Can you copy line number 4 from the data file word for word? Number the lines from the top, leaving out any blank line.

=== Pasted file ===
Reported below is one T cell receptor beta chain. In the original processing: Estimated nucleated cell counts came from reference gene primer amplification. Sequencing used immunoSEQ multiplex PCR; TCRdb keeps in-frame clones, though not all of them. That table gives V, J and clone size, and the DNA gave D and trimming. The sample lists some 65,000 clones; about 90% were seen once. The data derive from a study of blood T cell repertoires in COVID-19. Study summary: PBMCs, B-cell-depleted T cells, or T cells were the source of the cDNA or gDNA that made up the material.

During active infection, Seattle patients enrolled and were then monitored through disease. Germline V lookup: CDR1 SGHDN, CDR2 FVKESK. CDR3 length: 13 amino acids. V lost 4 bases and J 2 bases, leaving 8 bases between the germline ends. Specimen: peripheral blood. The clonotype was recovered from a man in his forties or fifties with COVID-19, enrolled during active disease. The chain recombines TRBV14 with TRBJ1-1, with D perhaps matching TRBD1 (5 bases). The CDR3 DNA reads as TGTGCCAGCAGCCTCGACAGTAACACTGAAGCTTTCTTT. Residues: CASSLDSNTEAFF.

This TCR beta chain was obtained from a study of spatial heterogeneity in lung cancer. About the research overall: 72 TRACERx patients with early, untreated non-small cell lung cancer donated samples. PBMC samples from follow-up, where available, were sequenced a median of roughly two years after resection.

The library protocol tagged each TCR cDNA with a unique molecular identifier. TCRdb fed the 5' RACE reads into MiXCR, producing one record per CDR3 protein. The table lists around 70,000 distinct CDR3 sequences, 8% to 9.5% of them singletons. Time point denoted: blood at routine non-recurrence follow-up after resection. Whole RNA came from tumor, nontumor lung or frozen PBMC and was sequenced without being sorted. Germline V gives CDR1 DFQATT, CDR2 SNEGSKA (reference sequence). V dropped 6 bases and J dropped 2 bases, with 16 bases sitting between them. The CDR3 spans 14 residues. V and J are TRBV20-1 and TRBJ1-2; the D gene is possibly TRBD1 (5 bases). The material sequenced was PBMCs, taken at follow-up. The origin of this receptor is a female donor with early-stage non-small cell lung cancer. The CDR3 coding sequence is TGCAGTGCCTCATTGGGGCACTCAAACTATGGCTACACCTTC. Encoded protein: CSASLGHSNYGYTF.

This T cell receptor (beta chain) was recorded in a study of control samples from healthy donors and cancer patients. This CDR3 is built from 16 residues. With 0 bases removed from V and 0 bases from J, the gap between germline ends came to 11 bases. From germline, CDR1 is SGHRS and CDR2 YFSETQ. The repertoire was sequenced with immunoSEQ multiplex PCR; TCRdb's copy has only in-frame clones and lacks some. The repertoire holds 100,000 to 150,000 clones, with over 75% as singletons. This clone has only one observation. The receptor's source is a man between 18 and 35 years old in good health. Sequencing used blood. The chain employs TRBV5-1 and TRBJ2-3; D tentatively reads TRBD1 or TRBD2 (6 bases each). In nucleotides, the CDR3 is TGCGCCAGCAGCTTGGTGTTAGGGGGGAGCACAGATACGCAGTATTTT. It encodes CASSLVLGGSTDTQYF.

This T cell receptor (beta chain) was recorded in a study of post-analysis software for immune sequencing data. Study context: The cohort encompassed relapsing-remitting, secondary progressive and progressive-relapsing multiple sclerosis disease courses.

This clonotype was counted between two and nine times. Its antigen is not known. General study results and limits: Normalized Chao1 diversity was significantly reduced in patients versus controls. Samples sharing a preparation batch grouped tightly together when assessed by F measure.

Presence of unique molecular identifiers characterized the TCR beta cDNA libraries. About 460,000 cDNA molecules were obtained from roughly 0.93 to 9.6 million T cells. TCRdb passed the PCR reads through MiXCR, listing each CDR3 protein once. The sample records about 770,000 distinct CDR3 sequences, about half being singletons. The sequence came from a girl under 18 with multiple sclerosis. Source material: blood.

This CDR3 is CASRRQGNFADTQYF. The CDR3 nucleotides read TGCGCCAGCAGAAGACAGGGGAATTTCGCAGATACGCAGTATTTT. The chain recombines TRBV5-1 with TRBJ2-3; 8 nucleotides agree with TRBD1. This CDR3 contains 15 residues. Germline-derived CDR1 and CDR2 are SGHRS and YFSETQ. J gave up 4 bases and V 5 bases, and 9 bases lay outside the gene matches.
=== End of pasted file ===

The library protocol tagged each TCR cDNA with a unique molecular identifier. TCRdb fed the 5' RACE reads into MiXCR, producing one record per CDR3 protein. The table lists around 70,000 distinct CDR3 sequences, 8% to 9.5% of them singletons. Time point denoted: blood at routine non-recurrence follow-up after resection. Whole RNA came from tumor, nontumor lung or frozen PBMC and was sequenced without being sorted. Germline V gives CDR1 DFQATT, CDR2 SNEGSKA (reference sequence). V dropped 6 bases and J dropped 2 bases, with 16 bases sitting between them. The CDR3 spans 14 residues. V and J are TRBV20-1 and TRBJ1-2; the D gene is possibly TRBD1 (5 bases). The material sequenced was PBMCs, taken at follow-up. The origin of this receptor is a female donor with early-stage non-small cell lung cancer. The CDR3 coding sequence is TGCAGTGCCTCATTGGGGCACTCAAACTATGGCTACACCTTC. Encoded protein: CSASLGHSNYGYTF.